Amy Klobuchar Shuts Down Male Democrats on Abortion, Says 3 Women on Stage 'Fought Pretty Hard For Right to Choose'

As male Democrats fought over their support of abortion rights, Senator Amy Klobuchar pointed out that the three female candidates on stage have all "fought pretty hard" for reproductive freedom.

One of the first topics addressed during the Democratic primary debate on Wednesday evening was health care. Only two candidates, Senator Elizabeth Warren and New York City Mayor Bill de Blasio, said they supported replacing private insurance with a government-run system.

As the candidates debated the merits and pitfalls of Medicare for All, Texas Democrat Beto O'Rourke said that adequate health care means women are able to make their own decisions about their body and access to care that "makes that possible."

Washington Governor Jay Inslee was the next candidate to bring up abortion access, stating that he was the "only" candidate on the debate stage who "advanced the ball" on access to abortion and other reproductive health options.

"It should not be an option in the United States of America for any insurance company to deny women coverage for their exercise of their right of choice," Inslee said. "I am the only candidate here who has passed a law protecting a woman's right of reproductive health and health insurance."

Senator Klobuchar quickly responded to Inslee's comments, pointing out that the three female candidates on stage have put in time and effort to safeguard abortion access and reproductive rights.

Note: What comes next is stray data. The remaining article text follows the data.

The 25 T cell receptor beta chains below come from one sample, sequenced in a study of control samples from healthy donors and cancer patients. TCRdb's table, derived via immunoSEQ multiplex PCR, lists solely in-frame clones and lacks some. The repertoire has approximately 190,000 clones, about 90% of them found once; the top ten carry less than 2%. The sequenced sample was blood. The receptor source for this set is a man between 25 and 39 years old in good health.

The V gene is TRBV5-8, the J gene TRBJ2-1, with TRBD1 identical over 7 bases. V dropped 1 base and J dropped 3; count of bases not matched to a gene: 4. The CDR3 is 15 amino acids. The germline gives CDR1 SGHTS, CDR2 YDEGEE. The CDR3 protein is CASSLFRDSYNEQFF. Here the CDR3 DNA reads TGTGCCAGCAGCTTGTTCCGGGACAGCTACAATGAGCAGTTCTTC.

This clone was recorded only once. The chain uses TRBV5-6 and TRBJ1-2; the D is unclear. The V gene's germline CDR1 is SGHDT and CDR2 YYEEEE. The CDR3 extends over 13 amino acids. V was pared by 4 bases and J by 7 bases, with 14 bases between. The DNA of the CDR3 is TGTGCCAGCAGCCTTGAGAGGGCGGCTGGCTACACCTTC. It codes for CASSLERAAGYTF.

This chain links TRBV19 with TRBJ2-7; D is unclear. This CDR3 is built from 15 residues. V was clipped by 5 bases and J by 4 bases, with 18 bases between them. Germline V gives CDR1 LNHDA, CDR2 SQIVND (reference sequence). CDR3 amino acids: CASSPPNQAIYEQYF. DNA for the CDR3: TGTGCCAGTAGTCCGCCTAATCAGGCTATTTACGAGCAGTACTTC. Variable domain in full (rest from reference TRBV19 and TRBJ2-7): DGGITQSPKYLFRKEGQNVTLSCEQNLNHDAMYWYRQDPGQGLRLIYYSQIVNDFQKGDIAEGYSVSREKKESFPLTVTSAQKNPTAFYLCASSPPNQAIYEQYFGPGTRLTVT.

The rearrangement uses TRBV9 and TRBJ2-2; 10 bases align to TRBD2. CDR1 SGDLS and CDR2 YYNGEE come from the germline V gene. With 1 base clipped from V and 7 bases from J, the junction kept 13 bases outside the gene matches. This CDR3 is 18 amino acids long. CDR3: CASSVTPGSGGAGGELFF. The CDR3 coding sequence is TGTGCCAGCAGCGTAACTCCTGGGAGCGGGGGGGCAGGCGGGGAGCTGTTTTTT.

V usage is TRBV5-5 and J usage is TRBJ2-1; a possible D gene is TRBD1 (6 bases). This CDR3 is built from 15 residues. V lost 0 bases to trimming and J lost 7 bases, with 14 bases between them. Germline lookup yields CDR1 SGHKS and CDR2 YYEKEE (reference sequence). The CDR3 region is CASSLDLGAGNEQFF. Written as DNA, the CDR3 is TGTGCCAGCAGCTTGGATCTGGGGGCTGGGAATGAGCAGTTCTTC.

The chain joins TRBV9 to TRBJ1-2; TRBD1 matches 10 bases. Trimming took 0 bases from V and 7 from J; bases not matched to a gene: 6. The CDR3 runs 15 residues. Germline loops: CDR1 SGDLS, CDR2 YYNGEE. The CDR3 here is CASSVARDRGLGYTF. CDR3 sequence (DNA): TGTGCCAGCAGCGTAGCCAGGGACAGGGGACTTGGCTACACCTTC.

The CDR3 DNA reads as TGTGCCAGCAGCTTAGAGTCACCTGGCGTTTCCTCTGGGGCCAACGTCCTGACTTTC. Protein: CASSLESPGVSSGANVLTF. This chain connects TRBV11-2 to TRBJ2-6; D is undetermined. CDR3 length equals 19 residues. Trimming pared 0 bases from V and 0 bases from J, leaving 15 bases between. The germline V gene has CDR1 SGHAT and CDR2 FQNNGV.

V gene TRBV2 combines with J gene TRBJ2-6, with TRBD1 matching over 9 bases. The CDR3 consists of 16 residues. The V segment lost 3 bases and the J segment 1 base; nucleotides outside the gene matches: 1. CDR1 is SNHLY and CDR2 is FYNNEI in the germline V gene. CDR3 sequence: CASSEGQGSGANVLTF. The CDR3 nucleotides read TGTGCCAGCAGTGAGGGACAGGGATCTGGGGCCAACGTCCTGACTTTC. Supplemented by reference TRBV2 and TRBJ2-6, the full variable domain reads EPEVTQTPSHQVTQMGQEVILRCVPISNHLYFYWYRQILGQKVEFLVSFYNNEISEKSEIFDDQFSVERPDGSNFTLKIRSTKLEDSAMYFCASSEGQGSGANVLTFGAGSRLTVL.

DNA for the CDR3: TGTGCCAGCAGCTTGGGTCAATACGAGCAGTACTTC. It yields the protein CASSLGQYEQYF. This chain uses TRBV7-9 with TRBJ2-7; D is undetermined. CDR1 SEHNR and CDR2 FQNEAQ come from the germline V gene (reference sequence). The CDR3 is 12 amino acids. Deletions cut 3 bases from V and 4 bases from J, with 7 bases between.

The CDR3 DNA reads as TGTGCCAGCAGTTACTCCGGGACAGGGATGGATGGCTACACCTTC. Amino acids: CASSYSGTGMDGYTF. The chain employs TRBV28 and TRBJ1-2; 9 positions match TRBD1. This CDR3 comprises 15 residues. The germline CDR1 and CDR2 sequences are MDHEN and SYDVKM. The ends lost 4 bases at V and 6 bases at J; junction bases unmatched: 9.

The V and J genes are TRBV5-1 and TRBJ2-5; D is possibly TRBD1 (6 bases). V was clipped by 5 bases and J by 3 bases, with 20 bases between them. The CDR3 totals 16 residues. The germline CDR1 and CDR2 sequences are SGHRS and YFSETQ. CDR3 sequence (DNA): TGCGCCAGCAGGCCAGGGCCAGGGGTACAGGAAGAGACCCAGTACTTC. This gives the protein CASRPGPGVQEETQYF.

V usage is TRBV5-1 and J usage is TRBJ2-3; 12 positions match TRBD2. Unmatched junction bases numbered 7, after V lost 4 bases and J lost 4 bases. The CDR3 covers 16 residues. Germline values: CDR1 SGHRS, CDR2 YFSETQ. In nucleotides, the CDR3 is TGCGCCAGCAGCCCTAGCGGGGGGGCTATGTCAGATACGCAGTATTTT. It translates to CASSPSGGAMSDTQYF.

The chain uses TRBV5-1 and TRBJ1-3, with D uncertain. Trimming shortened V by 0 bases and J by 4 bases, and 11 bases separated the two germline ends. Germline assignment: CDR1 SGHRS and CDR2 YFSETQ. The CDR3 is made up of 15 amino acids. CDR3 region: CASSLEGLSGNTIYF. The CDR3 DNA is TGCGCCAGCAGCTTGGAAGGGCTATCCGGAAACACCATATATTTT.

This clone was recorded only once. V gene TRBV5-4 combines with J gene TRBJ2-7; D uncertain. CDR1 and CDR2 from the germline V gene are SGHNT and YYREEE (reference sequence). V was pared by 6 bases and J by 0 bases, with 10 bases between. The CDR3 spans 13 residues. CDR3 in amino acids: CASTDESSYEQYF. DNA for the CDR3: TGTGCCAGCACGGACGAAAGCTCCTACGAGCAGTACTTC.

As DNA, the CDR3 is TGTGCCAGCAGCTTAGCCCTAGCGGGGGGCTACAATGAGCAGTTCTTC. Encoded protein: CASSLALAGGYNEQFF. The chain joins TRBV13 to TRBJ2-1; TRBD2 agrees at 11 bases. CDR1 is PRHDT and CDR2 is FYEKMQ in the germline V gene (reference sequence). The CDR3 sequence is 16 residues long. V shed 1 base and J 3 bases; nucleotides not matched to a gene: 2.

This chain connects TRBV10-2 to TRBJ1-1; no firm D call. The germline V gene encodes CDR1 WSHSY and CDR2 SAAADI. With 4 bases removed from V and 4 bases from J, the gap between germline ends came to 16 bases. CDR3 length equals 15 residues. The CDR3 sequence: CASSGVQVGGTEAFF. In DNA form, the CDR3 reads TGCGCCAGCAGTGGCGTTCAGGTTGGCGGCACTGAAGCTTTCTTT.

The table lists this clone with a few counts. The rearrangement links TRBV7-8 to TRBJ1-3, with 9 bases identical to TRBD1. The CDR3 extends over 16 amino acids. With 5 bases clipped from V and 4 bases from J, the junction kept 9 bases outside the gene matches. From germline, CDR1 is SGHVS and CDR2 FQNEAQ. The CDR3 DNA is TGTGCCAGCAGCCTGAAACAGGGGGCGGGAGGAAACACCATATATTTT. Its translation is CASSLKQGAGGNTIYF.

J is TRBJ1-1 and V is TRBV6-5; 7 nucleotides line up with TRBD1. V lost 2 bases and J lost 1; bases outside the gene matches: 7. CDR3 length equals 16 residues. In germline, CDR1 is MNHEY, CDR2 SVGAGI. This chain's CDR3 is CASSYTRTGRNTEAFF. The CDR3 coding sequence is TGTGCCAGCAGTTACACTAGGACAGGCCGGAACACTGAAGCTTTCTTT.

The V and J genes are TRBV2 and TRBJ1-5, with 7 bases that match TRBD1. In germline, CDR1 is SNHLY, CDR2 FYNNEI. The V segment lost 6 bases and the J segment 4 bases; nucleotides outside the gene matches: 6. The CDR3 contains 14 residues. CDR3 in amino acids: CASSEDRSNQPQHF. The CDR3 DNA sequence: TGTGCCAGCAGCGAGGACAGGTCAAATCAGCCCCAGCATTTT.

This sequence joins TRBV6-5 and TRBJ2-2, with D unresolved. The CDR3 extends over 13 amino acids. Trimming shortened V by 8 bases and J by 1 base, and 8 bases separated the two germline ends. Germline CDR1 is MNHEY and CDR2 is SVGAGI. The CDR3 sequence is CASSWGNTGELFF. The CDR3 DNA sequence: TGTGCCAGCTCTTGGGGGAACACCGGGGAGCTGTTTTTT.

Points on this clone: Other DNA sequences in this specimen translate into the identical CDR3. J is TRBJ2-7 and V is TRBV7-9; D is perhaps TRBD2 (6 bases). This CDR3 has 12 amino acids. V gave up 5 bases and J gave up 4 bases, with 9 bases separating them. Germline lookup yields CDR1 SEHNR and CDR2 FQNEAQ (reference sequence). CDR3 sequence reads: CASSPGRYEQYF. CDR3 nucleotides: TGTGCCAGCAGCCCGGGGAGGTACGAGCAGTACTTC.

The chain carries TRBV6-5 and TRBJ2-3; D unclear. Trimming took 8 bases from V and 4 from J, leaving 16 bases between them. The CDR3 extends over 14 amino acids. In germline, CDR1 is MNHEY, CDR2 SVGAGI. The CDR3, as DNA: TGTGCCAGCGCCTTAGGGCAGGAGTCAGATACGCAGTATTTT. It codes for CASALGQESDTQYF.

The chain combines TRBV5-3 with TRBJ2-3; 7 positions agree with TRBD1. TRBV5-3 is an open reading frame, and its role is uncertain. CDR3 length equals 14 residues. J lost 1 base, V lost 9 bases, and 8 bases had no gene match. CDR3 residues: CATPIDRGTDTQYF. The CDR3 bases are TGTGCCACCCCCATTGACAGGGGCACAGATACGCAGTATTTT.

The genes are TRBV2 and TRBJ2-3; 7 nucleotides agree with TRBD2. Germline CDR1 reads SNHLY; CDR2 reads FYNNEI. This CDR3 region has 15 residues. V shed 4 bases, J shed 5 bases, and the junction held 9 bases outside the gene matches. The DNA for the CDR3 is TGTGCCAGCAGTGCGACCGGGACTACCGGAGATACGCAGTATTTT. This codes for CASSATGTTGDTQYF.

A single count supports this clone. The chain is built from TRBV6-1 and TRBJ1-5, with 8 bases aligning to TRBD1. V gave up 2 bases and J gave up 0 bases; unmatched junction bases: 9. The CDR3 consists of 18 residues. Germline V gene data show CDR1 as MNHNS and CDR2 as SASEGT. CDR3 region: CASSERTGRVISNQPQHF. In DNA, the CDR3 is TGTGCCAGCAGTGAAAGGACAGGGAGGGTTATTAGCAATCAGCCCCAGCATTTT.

"I just want to say there are three women up here who have fought pretty hard for a woman's right to choose. So I'll start with that," she said, prompting applause from the audience.

democratic debates stage night one
Democratic presidential hopefuls (from L to R) Bill de Blasio, Tim Ryan, Julian Castro, Cory Booker, Elizabeth Warren, Beto O'Rourke, Amy Klobuchar, Tulsi Gabbard, Jay Inslee, John Delaney arrive to participate in the first Democratic primary debate of the 2020 presidential campaign season hosted by NBC News at the Adrienne Arsht Center for the Performing Arts in Miami, Florida, June 26, 2019. Saul Loeb/AFP/Getty Images

Abortion has become one of the leading issues in the 2020 election cycle after a flurry of new state laws passed this year took aim at Roe v. Wade and legal access to the procedure.

Nearly a dozen states have approved laws restricting access to abortion so far in 2019, including Alabama, Arkansas, Georgia, Indiana, Kentucky, Louisiana, Mississippi, Missouri, North Dakota, Ohio and Utah. Many of these laws are currently being challenged in court.

Alabama's law, signed by Governor Kay Ivey, is likely the strictest in the nation: It makes it a felony for doctors to terminate pregnancies even in the case of rape or incest. In a statement, Ivey acknowledged that the law may be "unenforceable," but said she hoped it would provide an opportunity to revisit Roe v. Wade before the Supreme Court.

Amid the national debate, nearly every single 2020 Democrat has showed their support for abortion rights and condemned the anti-abortion measures as an unconstitutional "war on women."